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Headset music volume dimmer

Discussion in 'General Electronics Discussion' started by tjernigan, Jul 14, 2017.

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  1. tjernigan

    tjernigan

    2
    0
    Jul 14, 2017
    image.jpg IMG_0593.PNG I am currently working on an adapter to play music through a General Aviation headset jack. The idea is to plug the adapter into a spare headset jack to play music through it. The problem I'm having is setting it up where when someone is talking on the radio to have the music dim or mute. I've seen someone do this using a transistor and resistor before so I am trying to replicate his method. I have only used transistors in this fashion for a couple projects and I'm not super familiar with them. I'm assuming I would need to use an NPN transistor connected to a resistor on a separate line from the normal line that the current would be flowing through like in the diagram above but I'm not 100% sure. Any help would be appreciated. Also I included information on the aviation headset jacks I'll be using.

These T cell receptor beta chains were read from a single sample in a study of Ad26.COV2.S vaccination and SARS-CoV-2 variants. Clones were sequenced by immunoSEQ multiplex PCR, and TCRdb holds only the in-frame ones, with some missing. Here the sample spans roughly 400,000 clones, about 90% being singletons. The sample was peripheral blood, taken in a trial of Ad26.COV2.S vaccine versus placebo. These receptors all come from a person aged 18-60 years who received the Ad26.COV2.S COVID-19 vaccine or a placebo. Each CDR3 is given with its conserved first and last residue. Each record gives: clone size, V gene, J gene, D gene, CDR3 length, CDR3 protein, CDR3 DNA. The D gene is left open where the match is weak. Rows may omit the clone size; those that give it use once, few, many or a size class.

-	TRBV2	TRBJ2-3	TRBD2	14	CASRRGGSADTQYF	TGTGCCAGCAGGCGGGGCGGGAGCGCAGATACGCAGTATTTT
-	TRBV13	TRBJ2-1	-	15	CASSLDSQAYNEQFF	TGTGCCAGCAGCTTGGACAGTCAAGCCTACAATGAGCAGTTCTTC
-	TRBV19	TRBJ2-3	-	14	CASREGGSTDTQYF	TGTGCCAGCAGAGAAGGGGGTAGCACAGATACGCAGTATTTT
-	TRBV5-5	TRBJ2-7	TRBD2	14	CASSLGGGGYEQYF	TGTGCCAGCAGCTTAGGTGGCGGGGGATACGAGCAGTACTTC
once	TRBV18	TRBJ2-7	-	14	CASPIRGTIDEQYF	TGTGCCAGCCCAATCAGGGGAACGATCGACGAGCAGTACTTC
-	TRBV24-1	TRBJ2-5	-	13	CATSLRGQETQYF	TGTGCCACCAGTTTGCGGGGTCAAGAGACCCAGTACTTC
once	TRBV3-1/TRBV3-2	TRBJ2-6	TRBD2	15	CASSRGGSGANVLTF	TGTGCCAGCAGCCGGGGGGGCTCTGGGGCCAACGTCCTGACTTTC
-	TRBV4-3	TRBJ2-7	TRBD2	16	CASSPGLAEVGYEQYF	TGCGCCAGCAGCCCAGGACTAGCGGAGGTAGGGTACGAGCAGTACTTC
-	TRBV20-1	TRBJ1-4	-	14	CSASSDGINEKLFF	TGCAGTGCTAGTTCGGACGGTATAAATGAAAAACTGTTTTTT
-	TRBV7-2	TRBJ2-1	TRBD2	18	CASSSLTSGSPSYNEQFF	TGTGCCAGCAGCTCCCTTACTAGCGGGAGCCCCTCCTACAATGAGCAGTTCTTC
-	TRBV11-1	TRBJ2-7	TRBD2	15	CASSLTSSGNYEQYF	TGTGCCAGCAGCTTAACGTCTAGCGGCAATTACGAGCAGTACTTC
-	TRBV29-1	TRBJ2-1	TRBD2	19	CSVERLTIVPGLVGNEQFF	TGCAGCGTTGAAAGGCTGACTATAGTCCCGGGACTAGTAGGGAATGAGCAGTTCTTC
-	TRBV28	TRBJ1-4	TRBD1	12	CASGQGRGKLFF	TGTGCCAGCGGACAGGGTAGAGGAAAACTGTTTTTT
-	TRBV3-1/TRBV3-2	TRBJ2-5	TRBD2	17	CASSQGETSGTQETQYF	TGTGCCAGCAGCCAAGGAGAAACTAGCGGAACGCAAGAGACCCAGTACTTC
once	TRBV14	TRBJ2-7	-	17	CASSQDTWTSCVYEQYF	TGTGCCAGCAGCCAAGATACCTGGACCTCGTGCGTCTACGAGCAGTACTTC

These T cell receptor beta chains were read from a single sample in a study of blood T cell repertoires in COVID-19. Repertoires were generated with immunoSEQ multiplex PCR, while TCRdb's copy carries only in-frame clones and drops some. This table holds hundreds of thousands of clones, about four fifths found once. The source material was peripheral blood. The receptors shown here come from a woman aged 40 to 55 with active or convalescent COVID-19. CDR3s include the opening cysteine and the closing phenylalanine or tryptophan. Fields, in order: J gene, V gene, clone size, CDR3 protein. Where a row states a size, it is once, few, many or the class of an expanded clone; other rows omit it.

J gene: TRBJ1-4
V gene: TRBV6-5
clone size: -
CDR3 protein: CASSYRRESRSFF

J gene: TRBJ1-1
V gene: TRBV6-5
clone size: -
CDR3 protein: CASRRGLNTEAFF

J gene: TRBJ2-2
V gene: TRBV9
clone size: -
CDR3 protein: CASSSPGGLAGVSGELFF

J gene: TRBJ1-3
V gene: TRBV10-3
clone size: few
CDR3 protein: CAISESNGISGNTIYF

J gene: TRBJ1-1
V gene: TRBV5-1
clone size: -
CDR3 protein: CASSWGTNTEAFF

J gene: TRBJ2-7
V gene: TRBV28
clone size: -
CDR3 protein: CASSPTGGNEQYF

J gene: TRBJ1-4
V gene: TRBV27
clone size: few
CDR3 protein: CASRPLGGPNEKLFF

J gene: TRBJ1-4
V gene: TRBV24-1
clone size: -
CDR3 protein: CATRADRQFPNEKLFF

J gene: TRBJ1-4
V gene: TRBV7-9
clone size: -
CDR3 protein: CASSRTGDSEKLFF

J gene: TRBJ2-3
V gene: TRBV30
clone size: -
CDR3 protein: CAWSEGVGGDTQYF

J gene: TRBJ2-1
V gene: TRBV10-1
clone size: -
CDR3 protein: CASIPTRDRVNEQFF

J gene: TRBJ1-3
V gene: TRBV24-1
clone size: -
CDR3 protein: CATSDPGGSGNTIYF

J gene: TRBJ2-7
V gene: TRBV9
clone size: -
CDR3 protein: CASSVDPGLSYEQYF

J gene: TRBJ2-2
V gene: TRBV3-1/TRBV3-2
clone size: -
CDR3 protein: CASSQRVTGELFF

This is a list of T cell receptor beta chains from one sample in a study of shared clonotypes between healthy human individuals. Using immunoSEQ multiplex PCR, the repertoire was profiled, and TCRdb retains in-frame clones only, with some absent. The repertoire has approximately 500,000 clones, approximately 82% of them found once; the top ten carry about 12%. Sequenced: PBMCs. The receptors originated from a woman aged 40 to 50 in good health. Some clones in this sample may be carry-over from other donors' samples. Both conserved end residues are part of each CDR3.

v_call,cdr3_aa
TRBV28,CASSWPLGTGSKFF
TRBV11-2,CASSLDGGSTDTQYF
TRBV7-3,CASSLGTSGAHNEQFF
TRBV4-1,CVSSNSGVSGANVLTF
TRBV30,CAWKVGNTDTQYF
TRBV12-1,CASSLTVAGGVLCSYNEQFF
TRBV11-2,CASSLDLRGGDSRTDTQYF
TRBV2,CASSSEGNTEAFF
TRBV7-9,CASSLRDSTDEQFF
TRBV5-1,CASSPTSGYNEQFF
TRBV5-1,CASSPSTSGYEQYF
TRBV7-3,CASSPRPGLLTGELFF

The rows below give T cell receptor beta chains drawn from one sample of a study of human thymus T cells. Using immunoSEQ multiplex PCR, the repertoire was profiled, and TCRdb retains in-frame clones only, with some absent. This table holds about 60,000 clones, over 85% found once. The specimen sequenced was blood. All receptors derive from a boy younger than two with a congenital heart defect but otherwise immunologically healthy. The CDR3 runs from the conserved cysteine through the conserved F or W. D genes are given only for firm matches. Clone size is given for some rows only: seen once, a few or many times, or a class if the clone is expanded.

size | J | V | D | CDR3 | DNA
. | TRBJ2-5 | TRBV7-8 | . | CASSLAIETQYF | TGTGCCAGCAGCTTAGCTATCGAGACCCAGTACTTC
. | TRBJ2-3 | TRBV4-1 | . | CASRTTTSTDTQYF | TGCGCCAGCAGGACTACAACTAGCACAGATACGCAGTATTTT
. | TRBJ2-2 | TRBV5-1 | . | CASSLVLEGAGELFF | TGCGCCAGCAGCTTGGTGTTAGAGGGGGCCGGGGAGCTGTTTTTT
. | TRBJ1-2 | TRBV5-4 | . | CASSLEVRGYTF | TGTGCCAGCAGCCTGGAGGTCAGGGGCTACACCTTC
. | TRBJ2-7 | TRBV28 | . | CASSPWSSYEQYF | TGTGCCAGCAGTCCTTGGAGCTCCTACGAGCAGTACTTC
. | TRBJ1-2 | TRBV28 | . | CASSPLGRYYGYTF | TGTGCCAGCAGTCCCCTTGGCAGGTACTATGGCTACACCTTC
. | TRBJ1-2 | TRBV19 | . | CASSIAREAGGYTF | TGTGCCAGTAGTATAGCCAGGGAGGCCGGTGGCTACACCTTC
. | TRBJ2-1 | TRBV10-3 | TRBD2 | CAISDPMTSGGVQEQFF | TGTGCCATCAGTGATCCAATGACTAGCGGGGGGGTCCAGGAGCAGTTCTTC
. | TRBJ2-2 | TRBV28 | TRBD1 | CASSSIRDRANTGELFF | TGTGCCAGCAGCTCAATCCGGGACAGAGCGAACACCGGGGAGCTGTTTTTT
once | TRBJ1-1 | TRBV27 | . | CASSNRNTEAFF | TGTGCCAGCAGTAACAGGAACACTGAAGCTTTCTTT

2. Audioguru

    Audioguru

    2,991
    670
    Sep 24, 2016
    Signals into headsets are AC, not DC. A transistor works with DC, not AC so it will cause severe distortion.

    Stereo is not + and -. Both channels must be mixed together with resistors then the resistor outputs connected together make mono.
     
  3. tjernigan

    tjernigan

    2
    0
    Jul 14, 2017
    Audioguru,
    Aviation headsets come as both Stereo and Mono and aircraft can use both. Most headsets are mono anyway including all of mine (there's not much point in a stereo headset in aviation). I'm a pilot not an electrician but wouldn't it be possible to use diodes then in conjunction with the transistor somehow to make it work as a switch in AC? Or am I wrong about that? Thanks for the help

    Or could I potentially use a TRIAC?
     
  4. Alec_t

    Alec_t

    2,904
    784
    Jul 7, 2015
    It would probably be easier circuit-wise to switch the music off entirely rather than reduce the volume.
     
  5. BobK

    BobK

    7,682
    1,686
    Jan 5, 2010
    Look into anallog switches.

    Bob
     
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